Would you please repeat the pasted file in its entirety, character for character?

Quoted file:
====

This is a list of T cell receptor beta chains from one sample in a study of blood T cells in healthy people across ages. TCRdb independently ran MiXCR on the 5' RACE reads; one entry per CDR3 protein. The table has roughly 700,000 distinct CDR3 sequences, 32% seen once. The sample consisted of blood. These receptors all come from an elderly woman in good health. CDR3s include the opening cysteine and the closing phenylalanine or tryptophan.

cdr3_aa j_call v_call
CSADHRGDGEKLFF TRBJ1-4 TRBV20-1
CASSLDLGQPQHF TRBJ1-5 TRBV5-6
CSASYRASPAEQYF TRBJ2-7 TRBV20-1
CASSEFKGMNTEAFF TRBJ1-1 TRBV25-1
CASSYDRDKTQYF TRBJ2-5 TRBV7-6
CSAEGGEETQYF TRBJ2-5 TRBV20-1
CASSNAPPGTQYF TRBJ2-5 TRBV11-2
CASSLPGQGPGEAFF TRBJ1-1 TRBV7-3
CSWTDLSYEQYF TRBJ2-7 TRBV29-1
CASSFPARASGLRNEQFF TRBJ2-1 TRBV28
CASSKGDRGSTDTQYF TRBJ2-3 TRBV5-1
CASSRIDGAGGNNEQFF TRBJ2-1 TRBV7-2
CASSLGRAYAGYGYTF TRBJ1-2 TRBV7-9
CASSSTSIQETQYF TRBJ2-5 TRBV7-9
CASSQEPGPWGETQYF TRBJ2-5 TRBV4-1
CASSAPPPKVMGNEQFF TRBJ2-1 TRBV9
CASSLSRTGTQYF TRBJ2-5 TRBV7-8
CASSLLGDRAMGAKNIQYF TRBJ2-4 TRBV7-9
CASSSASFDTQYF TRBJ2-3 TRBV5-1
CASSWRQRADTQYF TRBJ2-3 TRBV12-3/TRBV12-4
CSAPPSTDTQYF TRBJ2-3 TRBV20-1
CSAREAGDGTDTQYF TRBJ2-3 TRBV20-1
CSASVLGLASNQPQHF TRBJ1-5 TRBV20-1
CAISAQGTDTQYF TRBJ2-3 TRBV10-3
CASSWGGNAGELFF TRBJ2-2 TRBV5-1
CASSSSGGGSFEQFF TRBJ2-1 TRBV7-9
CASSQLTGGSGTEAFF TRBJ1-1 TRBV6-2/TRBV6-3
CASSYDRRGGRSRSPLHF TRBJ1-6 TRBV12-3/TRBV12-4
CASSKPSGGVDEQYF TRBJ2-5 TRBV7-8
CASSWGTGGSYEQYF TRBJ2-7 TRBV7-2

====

This is a list of T cell receptor beta chains from one sample in a study of blood T cells in healthy people across ages. TCRdb independently ran MiXCR on the 5' RACE reads; one entry per CDR3 protein. The table has roughly 700,000 distinct CDR3 sequences, 32% seen once. The sample consisted of blood. These receptors all come from an elderly woman in good health. CDR3s include the opening cysteine and the closing phenylalanine or tryptophan.

cdr3_aa j_call v_call
CSADHRGDGEKLFF TRBJ1-4 TRBV20-1
CASSLDLGQPQHF TRBJ1-5 TRBV5-6
CSASYRASPAEQYF TRBJ2-7 TRBV20-1
CASSEFKGMNTEAFF TRBJ1-1 TRBV25-1
CASSYDRDKTQYF TRBJ2-5 TRBV7-6
CSAEGGEETQYF TRBJ2-5 TRBV20-1
CASSNAPPGTQYF TRBJ2-5 TRBV11-2
CASSLPGQGPGEAFF TRBJ1-1 TRBV7-3
CSWTDLSYEQYF TRBJ2-7 TRBV29-1
CASSFPARASGLRNEQFF TRBJ2-1 TRBV28
CASSKGDRGSTDTQYF TRBJ2-3 TRBV5-1
CASSRIDGAGGNNEQFF TRBJ2-1 TRBV7-2
CASSLGRAYAGYGYTF TRBJ1-2 TRBV7-9
CASSSTSIQETQYF TRBJ2-5 TRBV7-9
CASSQEPGPWGETQYF TRBJ2-5 TRBV4-1
CASSAPPPKVMGNEQFF TRBJ2-1 TRBV9
CASSLSRTGTQYF TRBJ2-5 TRBV7-8
CASSLLGDRAMGAKNIQYF TRBJ2-4 TRBV7-9
CASSSASFDTQYF TRBJ2-3 TRBV5-1
CASSWRQRADTQYF TRBJ2-3 TRBV12-3/TRBV12-4
CSAPPSTDTQYF TRBJ2-3 TRBV20-1
CSAREAGDGTDTQYF TRBJ2-3 TRBV20-1
CSASVLGLASNQPQHF TRBJ1-5 TRBV20-1
CAISAQGTDTQYF TRBJ2-3 TRBV10-3
CASSWGGNAGELFF TRBJ2-2 TRBV5-1
CASSSSGGGSFEQFF TRBJ2-1 TRBV7-9
CASSQLTGGSGTEAFF TRBJ1-1 TRBV6-2/TRBV6-3
CASSYDRRGGRSRSPLHF TRBJ1-6 TRBV12-3/TRBV12-4
CASSKPSGGVDEQYF TRBJ2-5 TRBV7-8
CASSWGTGGSYEQYF TRBJ2-7 TRBV7-2